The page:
A common misconception is that the plants used for Bonsai
are genetically "dwarfed" plants. Bonsai trees are normal
plants, propagated like any other, best trained using
sophisticated techniques to keep them small.
Pruning: by regular pruning we keep the tree in the determined shape.

Wiring: by wrapping wire around the branches we are able to bend these to achieve our determined shape.

Tools: several specialized tools were developed including a concave cutter and twig shears.

Repotting: Since bonsai trees are held in small pots, regular repotting is required to replenish nutrients in the soil.

The specie of the tree also dictates the temperature range in which
it grows best outdoors. Bonsai often do not do as well inside.
All you need to get started, except for seeds or a seedling.
Just add water and exceptional patience. Be firm but gentle.
One of the things that stunned me in researching bonsai, and something I guess I'd never realized, is the incredible number of flowering bonsai trees. The chart below, while not supplying much detailed information, does suggest the amazing range of colors some growers have achieved. In general, flowering and fruit-bearing species are treated and styled using the same techniques as for other Bonsai tree species. But they require more sunlight, and if they are pruned at the wrong time or too often, they will grow too strongly due to high nitrogen fertilizer. If the soil gets too dry, they will not bloom or bear fruit. When the tree is in bloom, the flowers must not get wet, otherwise they wilt very quickly. Flowering trees can have very different growth patterns which must be considered when pruning the tree. Among the favorites for those growing flowering bonsai are azaleas, flowering apricot, pomegranate, bougainvillea, snow rose, potentilla, Chinese quince, and the lagerstroemia. Others include crab apple, hawthorn, blackthorn, firethorn and flowering quince.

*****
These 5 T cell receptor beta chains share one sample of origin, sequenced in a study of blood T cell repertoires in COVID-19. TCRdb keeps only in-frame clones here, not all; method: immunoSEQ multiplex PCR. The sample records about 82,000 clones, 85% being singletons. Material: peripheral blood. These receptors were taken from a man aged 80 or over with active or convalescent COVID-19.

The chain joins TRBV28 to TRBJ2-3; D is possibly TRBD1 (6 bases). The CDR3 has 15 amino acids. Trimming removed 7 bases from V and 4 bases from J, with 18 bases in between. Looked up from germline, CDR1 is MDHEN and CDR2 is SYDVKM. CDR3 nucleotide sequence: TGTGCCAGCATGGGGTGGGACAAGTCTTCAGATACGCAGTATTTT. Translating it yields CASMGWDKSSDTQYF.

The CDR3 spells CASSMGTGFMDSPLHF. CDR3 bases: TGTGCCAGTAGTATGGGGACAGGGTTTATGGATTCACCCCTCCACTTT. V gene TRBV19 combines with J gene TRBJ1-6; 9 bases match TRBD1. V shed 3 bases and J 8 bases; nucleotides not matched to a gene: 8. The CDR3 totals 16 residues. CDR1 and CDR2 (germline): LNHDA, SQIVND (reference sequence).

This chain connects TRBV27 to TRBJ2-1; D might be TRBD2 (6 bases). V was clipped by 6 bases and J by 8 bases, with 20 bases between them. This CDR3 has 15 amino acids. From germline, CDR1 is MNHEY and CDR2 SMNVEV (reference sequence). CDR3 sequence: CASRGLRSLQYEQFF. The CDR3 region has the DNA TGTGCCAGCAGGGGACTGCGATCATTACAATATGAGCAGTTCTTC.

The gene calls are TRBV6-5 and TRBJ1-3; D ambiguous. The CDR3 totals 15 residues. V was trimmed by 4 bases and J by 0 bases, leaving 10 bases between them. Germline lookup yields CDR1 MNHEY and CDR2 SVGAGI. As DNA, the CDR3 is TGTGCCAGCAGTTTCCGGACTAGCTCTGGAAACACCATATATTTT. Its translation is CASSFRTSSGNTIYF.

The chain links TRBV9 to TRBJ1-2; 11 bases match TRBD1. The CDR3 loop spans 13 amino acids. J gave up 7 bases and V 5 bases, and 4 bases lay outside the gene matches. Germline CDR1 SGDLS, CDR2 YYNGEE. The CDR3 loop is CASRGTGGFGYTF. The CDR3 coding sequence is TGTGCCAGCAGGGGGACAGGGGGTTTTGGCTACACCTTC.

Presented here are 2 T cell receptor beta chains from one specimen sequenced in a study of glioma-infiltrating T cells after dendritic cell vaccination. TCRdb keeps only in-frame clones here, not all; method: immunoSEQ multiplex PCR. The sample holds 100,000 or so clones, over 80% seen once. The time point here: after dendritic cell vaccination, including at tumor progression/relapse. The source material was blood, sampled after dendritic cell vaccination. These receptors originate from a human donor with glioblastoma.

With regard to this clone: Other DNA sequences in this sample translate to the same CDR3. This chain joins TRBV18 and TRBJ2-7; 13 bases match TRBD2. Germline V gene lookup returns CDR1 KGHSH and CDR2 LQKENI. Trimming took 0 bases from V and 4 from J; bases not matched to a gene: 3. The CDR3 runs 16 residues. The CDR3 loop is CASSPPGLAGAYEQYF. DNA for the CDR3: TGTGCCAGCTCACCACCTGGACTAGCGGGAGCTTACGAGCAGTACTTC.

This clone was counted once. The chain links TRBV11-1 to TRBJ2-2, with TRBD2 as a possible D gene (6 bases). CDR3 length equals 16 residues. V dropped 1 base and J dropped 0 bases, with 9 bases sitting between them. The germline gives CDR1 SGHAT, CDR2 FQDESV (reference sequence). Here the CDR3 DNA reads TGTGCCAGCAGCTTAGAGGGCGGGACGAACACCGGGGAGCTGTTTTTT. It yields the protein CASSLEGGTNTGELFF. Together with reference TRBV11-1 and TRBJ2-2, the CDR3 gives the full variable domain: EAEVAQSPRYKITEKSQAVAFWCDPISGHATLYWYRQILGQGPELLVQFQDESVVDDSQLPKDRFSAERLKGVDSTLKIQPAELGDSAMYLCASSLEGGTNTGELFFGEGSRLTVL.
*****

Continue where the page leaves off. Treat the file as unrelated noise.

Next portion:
Keep in mind, appearances change greatly when the flowering
trees are not in bloom.
The smallest are referred
to as Keshitsubo.
Of course, the critical element in the entire bonsai art form is size. believe it or not, bonsai trees may range in size from as small as an inch or two in height (right) up to the Imperial Bonsai which are in the 60- to 80-inch range. Yes, even at that size, if they grow in a container, they're still considered bonsai. Also bonsai have been known to live for as long as six to eight hundred years (below).

The world's oldest bonsai, said to
be 600-800 years of age,
Today bonsai have become so popular around the world that they are mass-produced in greenhouses or open farm fields (below). In Japan, large numbers of bonsai trees are sometimes landscaped to form gardens (bottom). And if you can believe it, some wise-guy inventor with way too much time on his hands has come up with a floating bonsai (just click on the video).

A bonsai farm.
A bonsai garden. I wonder how the owner keeps people from stealing them.
A special thanks to:

Bonsai Empire

in providing information for this article.